Sunday School Problems are not Sunday School Problems

What is the problem with Sunday School? Why is it not working in so many places? Why is it--not everywhere, but in many places--weak, ineffective, (dare I say it?) boring?

It is not organization. It is not strategy. It is not class size or literature, or our understanding of Sunday School theory. Sunday School problems are rarely Sunday School problems. It is deeper than that; far deeper.

But, we are comfortable

I often talk to groups about the vision of growing and dividing, growing and dividing, growing and dividing. A group of ten that doubles every eighteen months can reach a thousand people in ten years. There is a world wide movement by which this is happening. I have told this to many groups. The normal response is, "But we are comfortable doing what we are doing." This is no longer a Sunday School problem. What someone has just told me--and they have told it to me many times--is that their comfort is of greater importance than reaching a thousand people in the next ten years. This is not a Sunday School problem. They did not tell me that they disagree with the strategy or that they don't think it will work, or that they do not think it is realistic. They did not tell me they have an alternate strategy that they think is more effective. They simply respond to the idea that we can reach a thousand people in the next ten years by saying, "But we are comfortable." This is not a Sunday School problem. This is a values problem.

I rarely have people tell me that my ideas won't work. Rarely do people doubt their potential. But, I routinely hear--and I suspect they say if far more often when I can't hear--that we are comfortable and we don't want to do that.

This is not a Sunday School problem. This is a heart problem. This is a maturity problem. This is a discipleship problem. This is a priorities problem. This is a values problem. It is a problem when someone thinks, much less suggests, much less says out loud with brazen confidence that our comfort is to be placed above reaching one person a year, much less a thousand people in the next ten years. It is a problem, and it is a big problem. But, it is not a Sunday School problem. It is an us problem.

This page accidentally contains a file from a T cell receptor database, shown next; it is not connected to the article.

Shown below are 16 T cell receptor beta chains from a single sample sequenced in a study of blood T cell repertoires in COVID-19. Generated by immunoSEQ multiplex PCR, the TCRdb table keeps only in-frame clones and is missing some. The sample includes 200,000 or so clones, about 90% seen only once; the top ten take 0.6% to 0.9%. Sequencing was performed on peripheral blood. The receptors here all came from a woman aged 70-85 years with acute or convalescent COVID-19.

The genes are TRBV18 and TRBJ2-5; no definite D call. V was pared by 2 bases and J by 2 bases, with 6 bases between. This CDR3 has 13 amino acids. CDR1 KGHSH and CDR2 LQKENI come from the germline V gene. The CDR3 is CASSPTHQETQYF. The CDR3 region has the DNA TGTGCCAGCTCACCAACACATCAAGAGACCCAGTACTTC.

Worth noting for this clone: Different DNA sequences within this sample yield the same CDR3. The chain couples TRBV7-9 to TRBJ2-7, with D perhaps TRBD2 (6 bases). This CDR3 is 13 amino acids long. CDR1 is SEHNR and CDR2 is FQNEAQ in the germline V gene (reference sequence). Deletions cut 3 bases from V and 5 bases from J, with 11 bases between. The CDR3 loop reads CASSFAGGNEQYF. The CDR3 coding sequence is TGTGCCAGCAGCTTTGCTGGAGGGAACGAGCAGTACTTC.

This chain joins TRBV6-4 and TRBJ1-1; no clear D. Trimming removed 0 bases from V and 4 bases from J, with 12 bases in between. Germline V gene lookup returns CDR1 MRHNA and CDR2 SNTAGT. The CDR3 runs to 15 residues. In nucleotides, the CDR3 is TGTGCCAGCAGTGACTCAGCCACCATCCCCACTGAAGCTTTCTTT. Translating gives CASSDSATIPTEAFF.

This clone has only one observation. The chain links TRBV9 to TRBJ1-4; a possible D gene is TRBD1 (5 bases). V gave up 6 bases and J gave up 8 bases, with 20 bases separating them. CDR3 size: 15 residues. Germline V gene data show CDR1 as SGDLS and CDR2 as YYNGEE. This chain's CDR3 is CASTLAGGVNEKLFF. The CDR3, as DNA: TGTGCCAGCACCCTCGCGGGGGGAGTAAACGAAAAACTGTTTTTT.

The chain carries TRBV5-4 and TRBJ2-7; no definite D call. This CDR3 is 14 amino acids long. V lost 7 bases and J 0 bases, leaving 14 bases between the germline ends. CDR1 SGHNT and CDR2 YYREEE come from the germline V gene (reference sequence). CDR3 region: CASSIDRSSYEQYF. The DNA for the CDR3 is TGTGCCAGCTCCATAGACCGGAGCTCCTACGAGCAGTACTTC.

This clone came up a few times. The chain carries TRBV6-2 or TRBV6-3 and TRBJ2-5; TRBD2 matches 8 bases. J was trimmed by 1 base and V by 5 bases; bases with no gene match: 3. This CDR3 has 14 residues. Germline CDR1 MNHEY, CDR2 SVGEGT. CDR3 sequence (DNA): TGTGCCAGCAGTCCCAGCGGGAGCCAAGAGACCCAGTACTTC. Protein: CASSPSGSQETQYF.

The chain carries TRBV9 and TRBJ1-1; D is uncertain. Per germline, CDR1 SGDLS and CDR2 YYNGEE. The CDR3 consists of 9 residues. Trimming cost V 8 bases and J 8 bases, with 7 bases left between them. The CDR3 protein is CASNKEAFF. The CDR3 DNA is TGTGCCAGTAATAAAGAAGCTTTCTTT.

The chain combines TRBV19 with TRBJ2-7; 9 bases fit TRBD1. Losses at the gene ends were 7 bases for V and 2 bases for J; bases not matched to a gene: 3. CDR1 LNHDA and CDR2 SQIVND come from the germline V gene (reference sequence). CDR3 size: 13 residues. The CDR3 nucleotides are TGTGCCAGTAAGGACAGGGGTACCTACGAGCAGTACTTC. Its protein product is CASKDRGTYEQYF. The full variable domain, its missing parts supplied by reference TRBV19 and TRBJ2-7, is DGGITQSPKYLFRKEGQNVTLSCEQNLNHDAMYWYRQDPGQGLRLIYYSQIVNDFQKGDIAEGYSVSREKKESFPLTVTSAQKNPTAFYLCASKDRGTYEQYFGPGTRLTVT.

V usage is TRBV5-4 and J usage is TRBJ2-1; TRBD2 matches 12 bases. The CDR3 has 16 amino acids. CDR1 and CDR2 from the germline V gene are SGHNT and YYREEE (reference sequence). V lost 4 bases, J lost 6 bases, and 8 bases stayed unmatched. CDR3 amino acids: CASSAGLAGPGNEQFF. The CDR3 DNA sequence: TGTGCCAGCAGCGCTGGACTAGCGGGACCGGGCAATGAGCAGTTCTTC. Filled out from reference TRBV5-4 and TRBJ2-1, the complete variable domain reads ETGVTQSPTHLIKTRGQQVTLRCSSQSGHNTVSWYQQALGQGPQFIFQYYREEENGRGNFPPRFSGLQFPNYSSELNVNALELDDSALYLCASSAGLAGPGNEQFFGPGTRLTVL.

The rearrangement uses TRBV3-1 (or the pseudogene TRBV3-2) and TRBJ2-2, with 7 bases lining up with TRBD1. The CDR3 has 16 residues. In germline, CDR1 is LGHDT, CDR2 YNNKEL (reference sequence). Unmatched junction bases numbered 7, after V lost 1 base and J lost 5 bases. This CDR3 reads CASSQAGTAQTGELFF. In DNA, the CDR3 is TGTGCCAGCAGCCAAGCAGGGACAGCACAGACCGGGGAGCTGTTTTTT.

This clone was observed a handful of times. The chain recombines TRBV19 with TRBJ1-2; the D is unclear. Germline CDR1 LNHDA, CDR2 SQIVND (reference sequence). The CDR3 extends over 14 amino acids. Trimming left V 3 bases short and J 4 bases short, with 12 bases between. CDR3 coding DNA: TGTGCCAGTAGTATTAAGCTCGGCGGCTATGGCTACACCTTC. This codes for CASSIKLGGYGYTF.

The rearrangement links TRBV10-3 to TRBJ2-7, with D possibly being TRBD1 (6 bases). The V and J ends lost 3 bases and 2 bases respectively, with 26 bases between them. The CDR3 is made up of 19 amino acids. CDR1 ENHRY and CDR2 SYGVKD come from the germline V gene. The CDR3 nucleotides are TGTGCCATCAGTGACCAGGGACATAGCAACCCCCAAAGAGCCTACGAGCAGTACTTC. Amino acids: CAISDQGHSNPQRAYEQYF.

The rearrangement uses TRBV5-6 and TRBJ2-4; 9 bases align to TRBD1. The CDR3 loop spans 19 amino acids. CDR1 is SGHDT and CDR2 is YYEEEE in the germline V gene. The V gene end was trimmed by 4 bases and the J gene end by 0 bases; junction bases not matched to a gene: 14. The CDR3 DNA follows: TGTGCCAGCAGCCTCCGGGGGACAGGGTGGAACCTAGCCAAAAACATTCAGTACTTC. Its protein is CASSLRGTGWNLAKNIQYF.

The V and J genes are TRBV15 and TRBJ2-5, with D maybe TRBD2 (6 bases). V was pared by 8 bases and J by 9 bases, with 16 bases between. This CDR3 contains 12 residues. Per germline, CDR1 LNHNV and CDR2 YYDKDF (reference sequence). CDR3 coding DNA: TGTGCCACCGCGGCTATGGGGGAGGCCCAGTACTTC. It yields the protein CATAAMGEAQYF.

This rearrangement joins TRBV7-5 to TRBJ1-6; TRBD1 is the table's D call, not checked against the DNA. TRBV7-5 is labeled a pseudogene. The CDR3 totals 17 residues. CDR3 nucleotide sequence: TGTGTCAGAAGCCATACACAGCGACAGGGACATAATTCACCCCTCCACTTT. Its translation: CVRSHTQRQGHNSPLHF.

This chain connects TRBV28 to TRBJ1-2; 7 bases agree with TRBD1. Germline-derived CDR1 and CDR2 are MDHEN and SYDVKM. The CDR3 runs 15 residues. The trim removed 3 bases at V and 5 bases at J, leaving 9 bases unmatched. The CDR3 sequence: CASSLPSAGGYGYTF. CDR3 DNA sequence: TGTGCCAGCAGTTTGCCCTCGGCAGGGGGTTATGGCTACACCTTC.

The problem is we fundamentally misunderstand what the gospel message is all about. It is all about the paradox of finding yourself by giving yourself away. It is all about finding life by throwing yourself into the cause of reaching others. It is all about the thrill of following God in the daring adventure of reaching people for Him. It is about the breathtaking exhilaration of following God to heaven knows where. It is all about following Christ to become fishers of men.

In most Sunday Schools, there is not a lot of daring adventure. There is not a hint of breathtaking exhilaration. If you look up adventure in an encyclopedia, you are not likely to find a picture of a Sunday School class there.

When Jesus called the disciples to follow Him, they were not at all sure what was next. What was next was risk. What was next was uncertainty. They were leaving their nets. He would call them to walk on water but they must, in the words of John Ortberg, get out of the boat. It was adventure. It was thrill. It was so not Sunday School.

It was not comfort. Christ didn't call us to comfort; He called us to follow Him in the daring adventure of becoming fishers of men.

We are not willing to do that